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Ask a Vet: Residue risk management

Armon Hetzel for Progressive Dairy Published on 19 July 2020
Milk truck

Drug residues in meat and milk are closely monitored by the FDA. If you have a violation, the following actions can be taken against your dairy:

  • Fined for the tanker load of milk
  • Milk pickups suspended
  • Grade A permits suspended
  • Cut off from shipping animals for meat
  • FDA record investigation
  • Continuous monitoring and inspection

By working to reduce drug residue violations, we can also increase consumer confidence in meat and dairy products.



Top reasons for residue violations


  • Not diverting the pipeline from bulk tank for hospital or treated cows

  • Purchasing treated cows which were milked into bulk tank

  • Using drugs for extra-label treatment and shipping milk too soon

  • Fresh cow milk containing residues from dry cow treatment

  • Misreading a “zero meat, zero milk withdrawal” label claim


  • Improper withdrawal times for mastitis and dry treatments

  • Changing dose or route for antibiotics

  • Calves marketed for veal consumed colostrum or medicated milk replacer

  • Administering antibiotics incorrectly

  • Improper withdrawal for cows treated with uterine boluses or infusions

  • Using drugs for extra-label treatments

Four steps to manage the risk in your herd

1. Determine your risk

  • Do you use antibiotics on your dairy?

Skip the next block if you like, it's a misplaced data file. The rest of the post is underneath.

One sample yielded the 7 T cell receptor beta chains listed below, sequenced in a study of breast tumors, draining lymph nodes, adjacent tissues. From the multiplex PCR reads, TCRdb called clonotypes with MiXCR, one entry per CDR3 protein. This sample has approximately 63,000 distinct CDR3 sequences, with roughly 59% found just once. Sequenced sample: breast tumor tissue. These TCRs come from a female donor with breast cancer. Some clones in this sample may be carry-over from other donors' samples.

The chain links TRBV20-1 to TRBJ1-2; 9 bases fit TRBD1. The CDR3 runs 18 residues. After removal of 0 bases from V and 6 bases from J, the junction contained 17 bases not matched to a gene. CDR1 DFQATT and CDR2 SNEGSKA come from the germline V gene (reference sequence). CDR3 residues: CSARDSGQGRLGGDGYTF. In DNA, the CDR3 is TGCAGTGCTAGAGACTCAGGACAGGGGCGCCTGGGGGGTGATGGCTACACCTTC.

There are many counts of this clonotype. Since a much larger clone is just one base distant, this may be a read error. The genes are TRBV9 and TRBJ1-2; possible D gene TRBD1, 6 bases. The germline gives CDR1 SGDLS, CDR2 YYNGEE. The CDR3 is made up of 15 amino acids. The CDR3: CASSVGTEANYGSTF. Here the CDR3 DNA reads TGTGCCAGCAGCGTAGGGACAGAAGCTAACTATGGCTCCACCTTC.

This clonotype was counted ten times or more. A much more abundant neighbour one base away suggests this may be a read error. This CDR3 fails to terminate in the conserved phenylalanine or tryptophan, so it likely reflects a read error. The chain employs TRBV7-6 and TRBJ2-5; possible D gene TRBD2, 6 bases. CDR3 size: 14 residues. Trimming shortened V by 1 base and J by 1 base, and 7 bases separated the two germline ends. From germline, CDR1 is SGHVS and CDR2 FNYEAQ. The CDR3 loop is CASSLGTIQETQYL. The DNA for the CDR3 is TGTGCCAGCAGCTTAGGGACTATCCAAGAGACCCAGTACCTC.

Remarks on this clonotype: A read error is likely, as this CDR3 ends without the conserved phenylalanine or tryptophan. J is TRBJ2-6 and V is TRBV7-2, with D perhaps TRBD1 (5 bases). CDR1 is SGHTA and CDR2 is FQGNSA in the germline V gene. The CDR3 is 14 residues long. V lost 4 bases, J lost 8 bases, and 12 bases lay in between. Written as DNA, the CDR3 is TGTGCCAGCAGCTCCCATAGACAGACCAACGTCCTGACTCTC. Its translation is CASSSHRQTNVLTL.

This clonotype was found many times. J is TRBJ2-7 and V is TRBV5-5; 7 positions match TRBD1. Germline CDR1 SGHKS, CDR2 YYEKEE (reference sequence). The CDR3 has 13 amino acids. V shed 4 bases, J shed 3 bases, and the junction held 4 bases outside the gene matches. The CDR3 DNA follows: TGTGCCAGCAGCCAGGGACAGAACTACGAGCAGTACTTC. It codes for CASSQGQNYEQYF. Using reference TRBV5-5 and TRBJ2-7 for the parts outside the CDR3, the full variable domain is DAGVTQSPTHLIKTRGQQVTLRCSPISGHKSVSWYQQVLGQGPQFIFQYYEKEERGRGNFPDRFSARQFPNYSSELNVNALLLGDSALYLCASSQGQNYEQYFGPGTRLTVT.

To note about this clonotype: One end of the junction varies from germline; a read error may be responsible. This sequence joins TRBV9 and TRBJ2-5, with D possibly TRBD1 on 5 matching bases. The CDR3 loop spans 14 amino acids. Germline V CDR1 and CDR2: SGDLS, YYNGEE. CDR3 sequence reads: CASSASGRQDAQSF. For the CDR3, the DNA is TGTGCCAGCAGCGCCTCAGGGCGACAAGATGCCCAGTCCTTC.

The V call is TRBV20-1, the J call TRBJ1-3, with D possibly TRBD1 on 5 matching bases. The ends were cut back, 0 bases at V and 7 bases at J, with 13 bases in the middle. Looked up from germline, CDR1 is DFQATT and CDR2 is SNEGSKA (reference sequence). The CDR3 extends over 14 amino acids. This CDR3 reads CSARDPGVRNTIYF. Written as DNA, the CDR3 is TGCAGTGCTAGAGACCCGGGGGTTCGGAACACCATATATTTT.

o Ceftiofur

o Enrofloxacin


o Flunixin

o Nuflor

o Penicillin

o Sulfadimethoxine

  • Have you ever used a dry tube on a lactating cow?

  • Does your farm ever use drugs in a way not specifically stated on the label?

  • Do you have employees who need more training on disease identification?

  • Have you ever treated an animal without recording it?

  • Do you ship cull cows or calves without IDs and records?

  • Do you believe a negative on-farm test will prevent a meat or milk residue violation?

  • Has your farm ever had a residue violation?

  • Would a visit by a regulatory official be concerning?

If you answered “yes” to any of these questions, your herd could be at risk for a residue violation.

2. On-farm visit: Have your herd vet or consultant identify red flags and perform an evaluation.


3. Risk management: After analyzing your situation, develop action plans to address high-risk areas.

4. Follow-up: Schedule follow-up visits with your herd vet or consultant to aid in implementing your risk management strategy and reduce procedural deviation.

Reach out to a veterinarian to learn how we can help you manage your residue risk.  end mark

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Armon Hetzel
  • Armon Hetzel

  • Professional Services Veterinarian
  • Armor Animal Health/li>
  • Email Armon Hetzel